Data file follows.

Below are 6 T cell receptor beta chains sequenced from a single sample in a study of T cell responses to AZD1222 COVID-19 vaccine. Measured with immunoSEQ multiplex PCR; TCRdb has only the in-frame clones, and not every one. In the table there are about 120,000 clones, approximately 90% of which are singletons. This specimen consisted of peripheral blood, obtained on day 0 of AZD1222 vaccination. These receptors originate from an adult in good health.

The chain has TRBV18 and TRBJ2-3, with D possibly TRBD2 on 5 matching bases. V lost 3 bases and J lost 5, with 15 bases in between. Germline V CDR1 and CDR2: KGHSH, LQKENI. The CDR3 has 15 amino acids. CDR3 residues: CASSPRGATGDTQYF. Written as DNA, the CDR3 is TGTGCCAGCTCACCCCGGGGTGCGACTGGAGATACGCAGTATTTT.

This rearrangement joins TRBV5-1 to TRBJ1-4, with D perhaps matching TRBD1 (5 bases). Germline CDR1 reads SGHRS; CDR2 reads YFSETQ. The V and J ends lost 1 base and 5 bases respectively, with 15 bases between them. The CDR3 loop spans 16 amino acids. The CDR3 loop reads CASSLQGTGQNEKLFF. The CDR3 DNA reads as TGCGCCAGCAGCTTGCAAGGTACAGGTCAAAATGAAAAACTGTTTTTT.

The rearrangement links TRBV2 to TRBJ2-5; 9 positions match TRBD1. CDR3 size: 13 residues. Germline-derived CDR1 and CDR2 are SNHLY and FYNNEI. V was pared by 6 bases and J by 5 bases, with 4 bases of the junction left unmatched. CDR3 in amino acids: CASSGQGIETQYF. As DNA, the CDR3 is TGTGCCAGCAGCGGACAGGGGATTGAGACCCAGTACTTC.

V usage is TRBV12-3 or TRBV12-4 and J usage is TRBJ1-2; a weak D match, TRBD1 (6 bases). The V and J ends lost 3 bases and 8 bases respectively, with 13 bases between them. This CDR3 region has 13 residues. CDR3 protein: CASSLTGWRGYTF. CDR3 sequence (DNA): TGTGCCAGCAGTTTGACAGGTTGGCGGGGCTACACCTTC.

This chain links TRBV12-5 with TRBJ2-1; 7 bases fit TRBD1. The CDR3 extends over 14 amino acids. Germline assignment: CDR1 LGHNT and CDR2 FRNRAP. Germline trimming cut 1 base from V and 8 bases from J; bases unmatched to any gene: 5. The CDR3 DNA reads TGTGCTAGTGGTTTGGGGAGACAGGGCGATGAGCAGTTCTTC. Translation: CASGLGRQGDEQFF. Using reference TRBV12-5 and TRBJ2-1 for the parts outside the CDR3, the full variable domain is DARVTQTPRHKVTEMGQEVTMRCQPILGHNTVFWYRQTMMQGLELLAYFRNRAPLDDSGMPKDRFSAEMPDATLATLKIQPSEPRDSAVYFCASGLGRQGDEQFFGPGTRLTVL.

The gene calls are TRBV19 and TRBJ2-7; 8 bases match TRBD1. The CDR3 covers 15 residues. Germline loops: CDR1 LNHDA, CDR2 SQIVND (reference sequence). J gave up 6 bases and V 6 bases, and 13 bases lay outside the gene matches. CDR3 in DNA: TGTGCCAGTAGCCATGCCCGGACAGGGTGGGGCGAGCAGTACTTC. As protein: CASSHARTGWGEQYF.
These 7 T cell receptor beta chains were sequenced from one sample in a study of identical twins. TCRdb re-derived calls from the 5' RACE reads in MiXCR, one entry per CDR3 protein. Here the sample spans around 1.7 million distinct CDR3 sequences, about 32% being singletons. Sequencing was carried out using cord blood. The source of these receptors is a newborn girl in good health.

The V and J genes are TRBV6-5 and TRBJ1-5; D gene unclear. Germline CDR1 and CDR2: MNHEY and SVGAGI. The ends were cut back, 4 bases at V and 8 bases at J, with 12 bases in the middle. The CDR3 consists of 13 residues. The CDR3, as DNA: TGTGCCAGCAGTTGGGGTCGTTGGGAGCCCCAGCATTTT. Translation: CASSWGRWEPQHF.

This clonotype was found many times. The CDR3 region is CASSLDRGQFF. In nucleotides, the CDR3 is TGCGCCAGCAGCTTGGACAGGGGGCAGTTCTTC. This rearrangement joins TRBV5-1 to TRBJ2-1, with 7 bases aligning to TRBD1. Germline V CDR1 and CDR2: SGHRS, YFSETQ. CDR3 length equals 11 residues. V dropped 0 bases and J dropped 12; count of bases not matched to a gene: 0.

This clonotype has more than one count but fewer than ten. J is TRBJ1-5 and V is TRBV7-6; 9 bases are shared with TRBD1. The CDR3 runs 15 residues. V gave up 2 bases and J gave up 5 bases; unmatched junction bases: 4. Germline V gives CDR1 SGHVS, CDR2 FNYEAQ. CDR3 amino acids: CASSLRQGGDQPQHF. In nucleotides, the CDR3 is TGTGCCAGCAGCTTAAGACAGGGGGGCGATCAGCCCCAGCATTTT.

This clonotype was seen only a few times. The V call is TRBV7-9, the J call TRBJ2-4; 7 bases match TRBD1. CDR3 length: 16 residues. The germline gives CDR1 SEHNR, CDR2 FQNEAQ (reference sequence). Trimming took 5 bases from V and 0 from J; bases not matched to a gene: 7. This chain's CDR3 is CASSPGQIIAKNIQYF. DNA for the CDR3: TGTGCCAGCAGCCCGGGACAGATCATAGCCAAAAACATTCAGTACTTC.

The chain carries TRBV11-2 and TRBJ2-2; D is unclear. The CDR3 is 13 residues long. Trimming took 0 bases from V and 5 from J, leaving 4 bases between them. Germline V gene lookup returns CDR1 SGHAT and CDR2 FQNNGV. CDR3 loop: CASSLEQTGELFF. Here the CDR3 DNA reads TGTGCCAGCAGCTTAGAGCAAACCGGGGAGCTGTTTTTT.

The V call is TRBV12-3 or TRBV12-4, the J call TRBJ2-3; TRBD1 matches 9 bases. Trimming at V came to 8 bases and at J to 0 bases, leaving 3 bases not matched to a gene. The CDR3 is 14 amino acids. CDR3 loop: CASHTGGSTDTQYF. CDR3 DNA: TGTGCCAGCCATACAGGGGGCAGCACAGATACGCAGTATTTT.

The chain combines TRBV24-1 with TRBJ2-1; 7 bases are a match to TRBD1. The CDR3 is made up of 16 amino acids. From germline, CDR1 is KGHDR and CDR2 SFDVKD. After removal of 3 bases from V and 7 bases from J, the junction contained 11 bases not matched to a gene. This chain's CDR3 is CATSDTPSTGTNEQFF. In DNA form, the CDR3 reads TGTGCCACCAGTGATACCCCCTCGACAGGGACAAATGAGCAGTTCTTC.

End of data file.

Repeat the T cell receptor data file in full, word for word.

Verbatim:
Below are 6 T cell receptor beta chains sequenced from a single sample in a study of T cell responses to AZD1222 COVID-19 vaccine. Measured with immunoSEQ multiplex PCR; TCRdb has only the in-frame clones, and not every one. In the table there are about 120,000 clones, approximately 90% of which are singletons. This specimen consisted of peripheral blood, obtained on day 0 of AZD1222 vaccination. These receptors originate from an adult in good health.

The chain has TRBV18 and TRBJ2-3, with D possibly TRBD2 on 5 matching bases. V lost 3 bases and J lost 5, with 15 bases in between. Germline V CDR1 and CDR2: KGHSH, LQKENI. The CDR3 has 15 amino acids. CDR3 residues: CASSPRGATGDTQYF. Written as DNA, the CDR3 is TGTGCCAGCTCACCCCGGGGTGCGACTGGAGATACGCAGTATTTT.

This rearrangement joins TRBV5-1 to TRBJ1-4, with D perhaps matching TRBD1 (5 bases). Germline CDR1 reads SGHRS; CDR2 reads YFSETQ. The V and J ends lost 1 base and 5 bases respectively, with 15 bases between them. The CDR3 loop spans 16 amino acids. The CDR3 loop reads CASSLQGTGQNEKLFF. The CDR3 DNA reads as TGCGCCAGCAGCTTGCAAGGTACAGGTCAAAATGAAAAACTGTTTTTT.

The rearrangement links TRBV2 to TRBJ2-5; 9 positions match TRBD1. CDR3 size: 13 residues. Germline-derived CDR1 and CDR2 are SNHLY and FYNNEI. V was pared by 6 bases and J by 5 bases, with 4 bases of the junction left unmatched. CDR3 in amino acids: CASSGQGIETQYF. As DNA, the CDR3 is TGTGCCAGCAGCGGACAGGGGATTGAGACCCAGTACTTC.

V usage is TRBV12-3 or TRBV12-4 and J usage is TRBJ1-2; a weak D match, TRBD1 (6 bases). The V and J ends lost 3 bases and 8 bases respectively, with 13 bases between them. This CDR3 region has 13 residues. CDR3 protein: CASSLTGWRGYTF. CDR3 sequence (DNA): TGTGCCAGCAGTTTGACAGGTTGGCGGGGCTACACCTTC.

This chain links TRBV12-5 with TRBJ2-1; 7 bases fit TRBD1. The CDR3 extends over 14 amino acids. Germline assignment: CDR1 LGHNT and CDR2 FRNRAP. Germline trimming cut 1 base from V and 8 bases from J; bases unmatched to any gene: 5. The CDR3 DNA reads TGTGCTAGTGGTTTGGGGAGACAGGGCGATGAGCAGTTCTTC. Translation: CASGLGRQGDEQFF. Using reference TRBV12-5 and TRBJ2-1 for the parts outside the CDR3, the full variable domain is DARVTQTPRHKVTEMGQEVTMRCQPILGHNTVFWYRQTMMQGLELLAYFRNRAPLDDSGMPKDRFSAEMPDATLATLKIQPSEPRDSAVYFCASGLGRQGDEQFFGPGTRLTVL.

The gene calls are TRBV19 and TRBJ2-7; 8 bases match TRBD1. The CDR3 covers 15 residues. Germline loops: CDR1 LNHDA, CDR2 SQIVND (reference sequence). J gave up 6 bases and V 6 bases, and 13 bases lay outside the gene matches. CDR3 in DNA: TGTGCCAGTAGCCATGCCCGGACAGGGTGGGGCGAGCAGTACTTC. As protein: CASSHARTGWGEQYF.
These 7 T cell receptor beta chains were sequenced from one sample in a study of identical twins. TCRdb re-derived calls from the 5' RACE reads in MiXCR, one entry per CDR3 protein. Here the sample spans around 1.7 million distinct CDR3 sequences, about 32% being singletons. Sequencing was carried out using cord blood. The source of these receptors is a newborn girl in good health.

The V and J genes are TRBV6-5 and TRBJ1-5; D gene unclear. Germline CDR1 and CDR2: MNHEY and SVGAGI. The ends were cut back, 4 bases at V and 8 bases at J, with 12 bases in the middle. The CDR3 consists of 13 residues. The CDR3, as DNA: TGTGCCAGCAGTTGGGGTCGTTGGGAGCCCCAGCATTTT. Translation: CASSWGRWEPQHF.

This clonotype was found many times. The CDR3 region is CASSLDRGQFF. In nucleotides, the CDR3 is TGCGCCAGCAGCTTGGACAGGGGGCAGTTCTTC. This rearrangement joins TRBV5-1 to TRBJ2-1, with 7 bases aligning to TRBD1. Germline V CDR1 and CDR2: SGHRS, YFSETQ. CDR3 length equals 11 residues. V dropped 0 bases and J dropped 12; count of bases not matched to a gene: 0.

This clonotype has more than one count but fewer than ten. J is TRBJ1-5 and V is TRBV7-6; 9 bases are shared with TRBD1. The CDR3 runs 15 residues. V gave up 2 bases and J gave up 5 bases; unmatched junction bases: 4. Germline V gives CDR1 SGHVS, CDR2 FNYEAQ. CDR3 amino acids: CASSLRQGGDQPQHF. In nucleotides, the CDR3 is TGTGCCAGCAGCTTAAGACAGGGGGGCGATCAGCCCCAGCATTTT.

This clonotype was seen only a few times. The V call is TRBV7-9, the J call TRBJ2-4; 7 bases match TRBD1. CDR3 length: 16 residues. The germline gives CDR1 SEHNR, CDR2 FQNEAQ (reference sequence). Trimming took 5 bases from V and 0 from J; bases not matched to a gene: 7. This chain's CDR3 is CASSPGQIIAKNIQYF. DNA for the CDR3: TGTGCCAGCAGCCCGGGACAGATCATAGCCAAAAACATTCAGTACTTC.

The chain carries TRBV11-2 and TRBJ2-2; D is unclear. The CDR3 is 13 residues long. Trimming took 0 bases from V and 5 from J, leaving 4 bases between them. Germline V gene lookup returns CDR1 SGHAT and CDR2 FQNNGV. CDR3 loop: CASSLEQTGELFF. Here the CDR3 DNA reads TGTGCCAGCAGCTTAGAGCAAACCGGGGAGCTGTTTTTT.

The V call is TRBV12-3 or TRBV12-4, the J call TRBJ2-3; TRBD1 matches 9 bases. Trimming at V came to 8 bases and at J to 0 bases, leaving 3 bases not matched to a gene. The CDR3 is 14 amino acids. CDR3 loop: CASHTGGSTDTQYF. CDR3 DNA: TGTGCCAGCCATACAGGGGGCAGCACAGATACGCAGTATTTT.

The chain combines TRBV24-1 with TRBJ2-1; 7 bases are a match to TRBD1. The CDR3 is made up of 16 amino acids. From germline, CDR1 is KGHDR and CDR2 SFDVKD. After removal of 3 bases from V and 7 bases from J, the junction contained 11 bases not matched to a gene. This chain's CDR3 is CATSDTPSTGTNEQFF. In DNA form, the CDR3 reads TGTGCCACCAGTGATACCCCCTCGACAGGGACAAATGAGCAGTTCTTC.